Luke 10:1-13 After this the Lord appointed seventy-two others and sent them on ahead of him, two by two, into every town and place where he himself was about to go. And he said to them, "The harvest is plentiful, but the laborers are few. Therefore pray earnestly to the Lord of the harvest to send out laborers into his harvest. Go your way; behold, I am sending you out as lambs in the midst of wolves. Carry no moneybag, no knapsack, no sandals, and greet no one on the road. Whatever house you enter, first say, 'Peace be to this house!' And if a son of peace is there, your peace will rest upon him. But if not, it will return to you. And remain in the same house, eating and drinking what they provide, for the laborer deserves his wages. Do not go from house to house. Whenever you enter a town and they receive you, eat what is set before you. Heal the sick in it and say to them, 'The kingdom of God has come near to you.' But whenever you enter a town and they do not receive you, go into its streets and say, 'Even the dust of your town that clings to our feet we wipe off against you. Nevertheless know this, that the kingdom of God has come near.' I tell you, it will be more bearable on that day for Sodom than for that town.
Luke 10:17-20 The seventy-two returned with joy, saying, "Lord, even the demons are subject to us in your name!" And he said to them, "I saw Satan fall like lightning from heaven. Behold, I have given you authority to tread on serpents and scorpions, and over all the power of the enemy, and nothing shall hurt you. Nevertheless, do not rejoice in this, that the spirits are subject to you, but rejoice that your names are written in heaven."
Jesus sent the seventy-two other disciples out two-by-two to preach the Gospel of the Kingdom, just like he did to the twelve apostles (Matthew 9:1-6; Mark 6:7-13). The seventy-two were given the same mission and message: "Heal the sick in it and say to them, 'The kingdom of God has come near to you'" (v.9). Jesus added that the harvest is plentiful but the laborers are few.
Jesus' strategy for bringing in the harvest is to multiply the ministers. Ministers are leaders who can minister to others through the prayer and word ministry. So from only twelve ministers, Jesus multiplied the number of His ministers to seventy-two, a multiplication factor of 6. In other words, every one of the twelve ministers was expected to recruit six other ministers, giving a total of 72 new disciples. If we really want to bring in the plentiful harvest, we must follow Jesus' strategy--multiply ministers, not just members.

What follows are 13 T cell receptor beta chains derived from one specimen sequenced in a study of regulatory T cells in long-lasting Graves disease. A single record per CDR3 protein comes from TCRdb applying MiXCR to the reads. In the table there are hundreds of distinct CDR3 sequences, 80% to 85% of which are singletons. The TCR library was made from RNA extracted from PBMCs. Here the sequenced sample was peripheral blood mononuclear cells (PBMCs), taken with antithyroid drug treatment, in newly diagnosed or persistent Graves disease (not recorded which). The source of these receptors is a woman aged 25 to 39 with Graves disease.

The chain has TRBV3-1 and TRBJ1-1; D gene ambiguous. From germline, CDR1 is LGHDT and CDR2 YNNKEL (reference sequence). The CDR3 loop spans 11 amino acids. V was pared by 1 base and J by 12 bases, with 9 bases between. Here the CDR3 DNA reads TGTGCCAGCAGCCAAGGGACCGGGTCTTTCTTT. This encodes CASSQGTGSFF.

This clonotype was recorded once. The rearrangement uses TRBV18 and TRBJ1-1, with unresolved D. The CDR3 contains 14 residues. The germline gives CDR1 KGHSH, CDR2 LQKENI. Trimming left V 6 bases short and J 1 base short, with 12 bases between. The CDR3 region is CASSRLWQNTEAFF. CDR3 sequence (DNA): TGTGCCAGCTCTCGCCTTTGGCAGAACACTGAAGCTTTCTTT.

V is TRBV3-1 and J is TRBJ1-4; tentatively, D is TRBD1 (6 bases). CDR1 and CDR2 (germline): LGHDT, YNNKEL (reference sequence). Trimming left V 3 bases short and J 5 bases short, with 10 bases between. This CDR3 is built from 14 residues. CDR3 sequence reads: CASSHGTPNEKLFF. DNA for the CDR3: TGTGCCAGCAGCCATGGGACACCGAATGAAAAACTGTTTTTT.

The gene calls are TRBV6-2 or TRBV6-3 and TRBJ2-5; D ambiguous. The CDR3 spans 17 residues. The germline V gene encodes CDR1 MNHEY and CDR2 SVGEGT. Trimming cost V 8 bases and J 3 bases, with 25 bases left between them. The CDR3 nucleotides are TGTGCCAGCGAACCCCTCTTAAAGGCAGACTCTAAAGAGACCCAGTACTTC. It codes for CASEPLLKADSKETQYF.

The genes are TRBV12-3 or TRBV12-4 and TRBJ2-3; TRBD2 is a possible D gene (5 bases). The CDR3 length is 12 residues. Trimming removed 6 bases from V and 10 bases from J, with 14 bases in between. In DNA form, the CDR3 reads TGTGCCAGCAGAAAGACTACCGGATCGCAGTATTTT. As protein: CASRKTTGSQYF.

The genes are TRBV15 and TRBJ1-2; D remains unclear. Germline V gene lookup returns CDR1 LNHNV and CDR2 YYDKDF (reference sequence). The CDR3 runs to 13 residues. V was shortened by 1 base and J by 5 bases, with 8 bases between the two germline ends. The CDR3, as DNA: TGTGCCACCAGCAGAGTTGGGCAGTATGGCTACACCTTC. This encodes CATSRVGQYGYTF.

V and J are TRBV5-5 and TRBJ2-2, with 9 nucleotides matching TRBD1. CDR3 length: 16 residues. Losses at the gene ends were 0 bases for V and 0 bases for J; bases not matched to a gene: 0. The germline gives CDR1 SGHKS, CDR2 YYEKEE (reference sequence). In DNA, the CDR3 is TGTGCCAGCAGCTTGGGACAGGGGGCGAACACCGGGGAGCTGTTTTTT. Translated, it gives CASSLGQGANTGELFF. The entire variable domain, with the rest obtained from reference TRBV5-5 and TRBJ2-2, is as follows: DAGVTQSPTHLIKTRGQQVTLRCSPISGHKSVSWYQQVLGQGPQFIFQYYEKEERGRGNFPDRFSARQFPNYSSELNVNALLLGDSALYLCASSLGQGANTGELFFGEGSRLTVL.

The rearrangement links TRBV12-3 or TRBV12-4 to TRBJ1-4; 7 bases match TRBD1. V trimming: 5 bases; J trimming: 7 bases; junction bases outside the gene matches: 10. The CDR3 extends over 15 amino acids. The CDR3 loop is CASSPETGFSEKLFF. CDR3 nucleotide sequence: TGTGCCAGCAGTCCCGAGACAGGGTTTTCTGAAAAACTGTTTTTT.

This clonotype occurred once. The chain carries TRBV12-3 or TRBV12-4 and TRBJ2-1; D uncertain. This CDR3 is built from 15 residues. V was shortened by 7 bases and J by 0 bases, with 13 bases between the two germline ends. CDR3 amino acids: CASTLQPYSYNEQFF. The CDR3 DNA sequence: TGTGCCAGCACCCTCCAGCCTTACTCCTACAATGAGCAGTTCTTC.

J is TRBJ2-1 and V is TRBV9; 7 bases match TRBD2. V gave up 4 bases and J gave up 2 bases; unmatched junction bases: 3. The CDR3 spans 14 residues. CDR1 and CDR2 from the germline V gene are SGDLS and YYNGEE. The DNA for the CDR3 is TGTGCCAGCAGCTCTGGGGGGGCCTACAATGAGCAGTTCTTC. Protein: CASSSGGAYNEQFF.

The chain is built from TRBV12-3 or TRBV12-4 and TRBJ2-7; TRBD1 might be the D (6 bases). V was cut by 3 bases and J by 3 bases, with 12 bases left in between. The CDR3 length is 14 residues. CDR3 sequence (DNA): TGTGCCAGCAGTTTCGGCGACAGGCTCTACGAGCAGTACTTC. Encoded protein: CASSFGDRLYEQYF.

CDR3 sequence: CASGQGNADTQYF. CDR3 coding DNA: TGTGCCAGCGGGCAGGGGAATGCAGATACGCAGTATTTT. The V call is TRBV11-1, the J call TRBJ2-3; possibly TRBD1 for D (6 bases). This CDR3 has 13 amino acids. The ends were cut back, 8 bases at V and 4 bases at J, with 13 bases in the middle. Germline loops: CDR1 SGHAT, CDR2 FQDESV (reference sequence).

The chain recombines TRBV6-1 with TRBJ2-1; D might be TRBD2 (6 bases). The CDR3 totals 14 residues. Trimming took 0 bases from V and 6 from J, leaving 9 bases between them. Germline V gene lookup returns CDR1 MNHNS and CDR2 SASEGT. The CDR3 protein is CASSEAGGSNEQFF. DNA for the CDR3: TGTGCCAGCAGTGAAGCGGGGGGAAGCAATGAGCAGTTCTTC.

Kingdom arithmetic is not addition but multiplication: "Be fruitful and multiply". Only when the church focuses on multiplication of ministers that God's church can experience exponential growth. If every church member is trained to win 6 disciples in 1 year, and this 6 new disciples are also trained to multiply themselves six times, a church of 50 active members could easily grow to 1,800 members in 2 years. If we follow Jesus' multiplication strategy to reach pre-believers, our church's attendance will not remain stagnant.
Some churches only allow the ordained ministers to do the work of the ministry. But that is a grievous waste of God's gifts to His people. There is no "lay" members in God's Kingdom--only lay ministers who share the authority and power of the Lord Jesus. When the seventy-two disciples returned, they were reporting to Jesus excitedly, "Lord, even the demons are subject to us in your name!" And Jesus affirmed this by saying, "I saw Satan fall like lightning from heaven. Behold, I have given you authority to tread on serpents and scorpions, and over all the power of the enemy, and nothing shall hurt you" (v.18-19).
So, there is no divide between the clergy and laity: all God's people have the same apostolic authority to preach the Gospel, heal the sick and cast out demons. All we need is to get our butts off the pews and get involved in evangelism.
Father, You have given us Your strategy for growing Your church and Your kingdom. May You help us to stay focused on winning and discipling the lost. Amen.